In 2016, more than 2 million middle and high school students said they had used an e-cigarette in the last month, according to the Centers for Disease Control and Prevention, and among older teens and young adults, at least 40 percent of e-cig users said they had never been been regular cigarette smokers before starting.
Sales of vaping devices and e-cigarettes, which heat up nicotine-filled liquid into an aerosol that is then inhaled, have grown into a more than $8 billion per year worldwide behemoth, Bloomberg reported.
It isn’t difficult to speculate about why vaping has exploded in popularity.
E-liquid is relatively cheap, and the vapor generally doesn’t linger like smoke and bother others. The vapor is less irritating to the lungs and throat, and there is a seemingly endless buffet of flavors and nicotine strengths to choose from.
Those draws have made smoking e-cigarettes and other vaping devices attractive for young people who are turned off by tobacco, as well as for existing smokers looking for a way to keep the habit but ditch the health issues.
But a growing body of evidence is beginning to chip away at the idea that vaping is a safe alternative to smoking. Now a new study from Johns Hopkins University in Baltimore finds some e-cigarettes are leaking toxic heavy metals into the vapor users are inhaling.
In the study, scientists recruited 56 daily e-cigarette smokers from vape shops and vaping conventions around Baltimore. The researchers then asked to test the levels of toxic metals in the users’ e-liquid before it had been put into the device, the e-liquid in the storage tank of the device, and in the vapor that came out of the device.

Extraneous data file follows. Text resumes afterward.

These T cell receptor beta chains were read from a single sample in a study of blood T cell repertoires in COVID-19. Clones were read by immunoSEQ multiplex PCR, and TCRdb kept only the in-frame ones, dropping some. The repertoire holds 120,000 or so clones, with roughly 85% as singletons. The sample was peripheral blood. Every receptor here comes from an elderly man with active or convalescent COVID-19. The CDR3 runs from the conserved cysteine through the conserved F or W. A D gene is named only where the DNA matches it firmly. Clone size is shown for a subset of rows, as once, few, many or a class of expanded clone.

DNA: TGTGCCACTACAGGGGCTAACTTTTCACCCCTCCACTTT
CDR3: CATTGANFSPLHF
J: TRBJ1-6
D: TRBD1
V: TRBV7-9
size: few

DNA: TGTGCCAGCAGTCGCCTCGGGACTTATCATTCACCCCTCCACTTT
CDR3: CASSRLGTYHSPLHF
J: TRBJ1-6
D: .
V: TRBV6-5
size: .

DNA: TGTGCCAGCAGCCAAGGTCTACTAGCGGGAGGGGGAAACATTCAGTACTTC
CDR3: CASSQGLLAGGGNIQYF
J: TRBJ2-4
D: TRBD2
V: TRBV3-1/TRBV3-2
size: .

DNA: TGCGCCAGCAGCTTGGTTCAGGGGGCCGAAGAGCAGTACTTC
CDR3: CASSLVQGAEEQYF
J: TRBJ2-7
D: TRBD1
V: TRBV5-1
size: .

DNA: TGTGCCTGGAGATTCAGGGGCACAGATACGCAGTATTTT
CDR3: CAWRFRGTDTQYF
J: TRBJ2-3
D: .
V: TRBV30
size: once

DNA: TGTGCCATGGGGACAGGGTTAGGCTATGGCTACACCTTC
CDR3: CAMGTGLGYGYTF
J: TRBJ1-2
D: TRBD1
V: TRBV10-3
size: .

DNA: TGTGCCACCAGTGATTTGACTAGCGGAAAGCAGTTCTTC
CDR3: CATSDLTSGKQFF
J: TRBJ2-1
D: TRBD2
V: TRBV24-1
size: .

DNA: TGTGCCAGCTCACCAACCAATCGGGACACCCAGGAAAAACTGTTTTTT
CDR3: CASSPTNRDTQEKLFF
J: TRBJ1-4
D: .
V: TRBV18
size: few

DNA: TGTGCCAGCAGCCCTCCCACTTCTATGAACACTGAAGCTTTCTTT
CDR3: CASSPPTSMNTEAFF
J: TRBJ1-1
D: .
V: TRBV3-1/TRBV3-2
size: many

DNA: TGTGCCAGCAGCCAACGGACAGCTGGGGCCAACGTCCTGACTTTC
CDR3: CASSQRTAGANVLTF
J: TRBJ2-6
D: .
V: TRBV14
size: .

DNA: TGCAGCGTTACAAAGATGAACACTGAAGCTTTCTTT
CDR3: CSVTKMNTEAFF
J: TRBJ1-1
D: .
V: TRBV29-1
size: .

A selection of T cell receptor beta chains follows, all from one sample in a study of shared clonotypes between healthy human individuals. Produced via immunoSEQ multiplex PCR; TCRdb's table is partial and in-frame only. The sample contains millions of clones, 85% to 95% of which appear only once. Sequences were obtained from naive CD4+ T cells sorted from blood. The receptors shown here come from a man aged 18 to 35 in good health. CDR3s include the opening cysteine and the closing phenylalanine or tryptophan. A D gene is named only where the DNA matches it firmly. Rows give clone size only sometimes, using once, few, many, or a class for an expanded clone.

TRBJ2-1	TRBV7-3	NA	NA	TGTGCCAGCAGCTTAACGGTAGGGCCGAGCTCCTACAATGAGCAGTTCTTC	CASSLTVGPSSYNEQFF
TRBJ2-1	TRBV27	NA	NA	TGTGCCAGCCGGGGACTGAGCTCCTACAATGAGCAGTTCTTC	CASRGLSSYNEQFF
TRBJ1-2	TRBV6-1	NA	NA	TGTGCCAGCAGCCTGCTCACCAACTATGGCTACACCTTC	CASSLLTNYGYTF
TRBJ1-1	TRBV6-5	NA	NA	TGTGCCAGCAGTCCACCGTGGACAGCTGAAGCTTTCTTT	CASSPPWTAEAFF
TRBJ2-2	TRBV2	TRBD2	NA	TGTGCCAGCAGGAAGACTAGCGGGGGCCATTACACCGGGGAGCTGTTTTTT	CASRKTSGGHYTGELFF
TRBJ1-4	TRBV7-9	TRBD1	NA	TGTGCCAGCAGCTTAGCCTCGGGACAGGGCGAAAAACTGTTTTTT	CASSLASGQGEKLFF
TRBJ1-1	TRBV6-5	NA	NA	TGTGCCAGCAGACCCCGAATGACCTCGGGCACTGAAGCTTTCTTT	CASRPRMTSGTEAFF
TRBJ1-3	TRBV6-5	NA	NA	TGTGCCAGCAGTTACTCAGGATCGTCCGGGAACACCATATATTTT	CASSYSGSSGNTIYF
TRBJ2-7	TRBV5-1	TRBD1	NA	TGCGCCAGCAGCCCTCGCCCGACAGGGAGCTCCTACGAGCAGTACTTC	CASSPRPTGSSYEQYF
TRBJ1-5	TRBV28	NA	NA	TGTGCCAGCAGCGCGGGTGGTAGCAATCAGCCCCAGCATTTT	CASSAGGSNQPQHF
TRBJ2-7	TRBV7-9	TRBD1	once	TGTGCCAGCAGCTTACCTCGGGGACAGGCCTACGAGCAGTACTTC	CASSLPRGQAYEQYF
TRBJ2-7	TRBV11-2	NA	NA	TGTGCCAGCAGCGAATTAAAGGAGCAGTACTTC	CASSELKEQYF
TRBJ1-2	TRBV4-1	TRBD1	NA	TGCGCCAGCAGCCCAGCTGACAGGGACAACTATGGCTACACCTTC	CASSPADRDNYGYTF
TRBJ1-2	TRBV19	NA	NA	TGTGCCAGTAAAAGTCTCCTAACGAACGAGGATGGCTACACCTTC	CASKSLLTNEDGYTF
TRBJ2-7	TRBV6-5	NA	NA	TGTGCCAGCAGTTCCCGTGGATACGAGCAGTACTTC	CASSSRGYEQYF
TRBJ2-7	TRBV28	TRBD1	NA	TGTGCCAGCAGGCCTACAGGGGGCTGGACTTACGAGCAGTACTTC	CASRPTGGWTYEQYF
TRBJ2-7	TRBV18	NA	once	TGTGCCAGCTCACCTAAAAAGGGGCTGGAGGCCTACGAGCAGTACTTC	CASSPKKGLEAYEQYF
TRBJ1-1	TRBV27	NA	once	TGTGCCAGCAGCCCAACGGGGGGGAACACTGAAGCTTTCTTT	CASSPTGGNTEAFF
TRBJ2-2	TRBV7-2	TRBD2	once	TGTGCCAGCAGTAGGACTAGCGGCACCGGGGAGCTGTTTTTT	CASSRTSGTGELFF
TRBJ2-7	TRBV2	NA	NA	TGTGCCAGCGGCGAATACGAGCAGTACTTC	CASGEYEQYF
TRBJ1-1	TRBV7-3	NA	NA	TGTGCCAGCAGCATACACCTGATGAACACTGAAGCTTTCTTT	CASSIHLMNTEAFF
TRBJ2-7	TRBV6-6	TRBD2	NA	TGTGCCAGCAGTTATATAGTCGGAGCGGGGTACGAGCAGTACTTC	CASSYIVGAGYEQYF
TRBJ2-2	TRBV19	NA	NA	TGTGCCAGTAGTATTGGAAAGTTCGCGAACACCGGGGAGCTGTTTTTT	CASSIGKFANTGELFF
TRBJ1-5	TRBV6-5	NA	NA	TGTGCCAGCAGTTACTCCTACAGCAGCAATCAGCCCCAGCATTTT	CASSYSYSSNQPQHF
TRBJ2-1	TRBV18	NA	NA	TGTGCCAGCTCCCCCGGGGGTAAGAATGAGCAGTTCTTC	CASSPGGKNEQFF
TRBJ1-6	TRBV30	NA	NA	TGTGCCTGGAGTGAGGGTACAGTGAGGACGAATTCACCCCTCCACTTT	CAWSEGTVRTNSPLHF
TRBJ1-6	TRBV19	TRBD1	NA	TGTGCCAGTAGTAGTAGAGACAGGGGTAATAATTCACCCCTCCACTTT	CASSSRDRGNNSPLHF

They found that there wasn’t much to worry about with the e-liquid itself — there were only minimal levels of dangerous metals like lead, chromium, and nickel and manganese.
But when they tested the liquid in the storage chamber, as well as the vapor, they found much higher levels of toxic metals. The researchers say chronic exposure to the metals has been linked to lung, brain and heart damage, as well as cancer.
The culprits, the scientists think, are the heating coils that convert the e-liquid into a vapor to be inhaled.
The study backs up a previous one done by the same researchers back in 2017, which found heavy metals in several different brands of e-liquid — though at wildly inconsistent rates.
“One of the things that is troubling is that the metals in e-cigarette coils, which heat the liquid that creates the aerosol, are toxic when inhaled, so perhaps regulators might want to look into an alternative material for e-cigarette heating coils,” Ana María Rule, who led that study and the most recent one from Johns Hopkins, said in a release at the time.
The question is whether exposure to those toxic metals, at the level found in normal, everyday e-cigarette use, is dangerous.
The scientists in the most recent study say the median level of lead found in their sample was higher than the Environmental Protection Agency’s safety standard, and that levels of other metals such as nickel, chromium and manganese “approached or exceeded safe limits.”
But another analysis of previous studies on heavy metals in e-cigarettes published in 2015 concluded that, with normal use, levels of toxic metals are generally well below unsafe levels.
The scientists in the study concluded that exposure to heavy metals was not a significant health concern for people switching from tobacco to vaping, but was an “unnecessary source of exposure” for people who never smoked before.
The next step, Rule said in a release from Johns Hopkins, is to get to the bottom of whether these metals are harmful or not — and to present that data to regulators so they can make informed decisions.
“It’s important for the FDA, the e-cigarette companies and vapers themselves to know that these heating coils, as currently made, seem to be leaking toxic metals — which then get into the aerosols that vapers inhale,” Rule said in the release. “We’ve established with this study that there are exposures to these metals, which is the first step, but we need also to determine the actual health effects.”